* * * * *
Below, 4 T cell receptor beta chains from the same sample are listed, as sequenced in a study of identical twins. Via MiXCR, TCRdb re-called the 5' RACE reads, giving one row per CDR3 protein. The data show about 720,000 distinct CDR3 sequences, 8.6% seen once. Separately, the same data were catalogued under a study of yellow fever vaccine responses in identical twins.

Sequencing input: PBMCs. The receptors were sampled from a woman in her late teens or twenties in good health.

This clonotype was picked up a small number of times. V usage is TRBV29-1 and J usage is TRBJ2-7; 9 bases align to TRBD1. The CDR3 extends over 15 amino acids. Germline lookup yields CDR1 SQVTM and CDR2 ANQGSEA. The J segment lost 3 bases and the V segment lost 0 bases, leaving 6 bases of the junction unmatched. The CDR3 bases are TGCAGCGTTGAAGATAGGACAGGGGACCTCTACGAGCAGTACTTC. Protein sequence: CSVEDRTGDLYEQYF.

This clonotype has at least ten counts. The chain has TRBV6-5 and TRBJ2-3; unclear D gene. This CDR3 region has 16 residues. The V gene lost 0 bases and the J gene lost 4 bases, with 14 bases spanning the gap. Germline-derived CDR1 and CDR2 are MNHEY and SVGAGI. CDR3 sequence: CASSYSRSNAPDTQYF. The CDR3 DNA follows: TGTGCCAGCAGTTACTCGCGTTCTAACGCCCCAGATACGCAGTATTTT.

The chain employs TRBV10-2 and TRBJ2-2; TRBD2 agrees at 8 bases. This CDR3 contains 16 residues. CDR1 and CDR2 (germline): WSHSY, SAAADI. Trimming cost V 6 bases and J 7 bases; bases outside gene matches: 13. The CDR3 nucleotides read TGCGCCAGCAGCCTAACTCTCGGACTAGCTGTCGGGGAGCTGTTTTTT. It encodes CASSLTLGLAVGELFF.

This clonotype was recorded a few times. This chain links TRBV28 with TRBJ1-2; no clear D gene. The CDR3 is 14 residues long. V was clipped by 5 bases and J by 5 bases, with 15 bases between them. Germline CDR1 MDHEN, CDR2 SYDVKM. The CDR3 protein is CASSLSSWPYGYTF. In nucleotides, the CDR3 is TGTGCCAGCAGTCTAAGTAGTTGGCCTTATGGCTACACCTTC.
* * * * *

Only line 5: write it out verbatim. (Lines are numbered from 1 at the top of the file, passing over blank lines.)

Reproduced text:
The chain employs TRBV10-2 and TRBJ2-2; TRBD2 agrees at 8 bases. This CDR3 contains 16 residues. CDR1 and CDR2 (germline): WSHSY, SAAADI. Trimming cost V 6 bases and J 7 bases; bases outside gene matches: 13. The CDR3 nucleotides read TGCGCCAGCAGCCTAACTCTCGGACTAGCTGTCGGGGAGCTGTTTTTT. It encodes CASSLTLGLAVGELFF.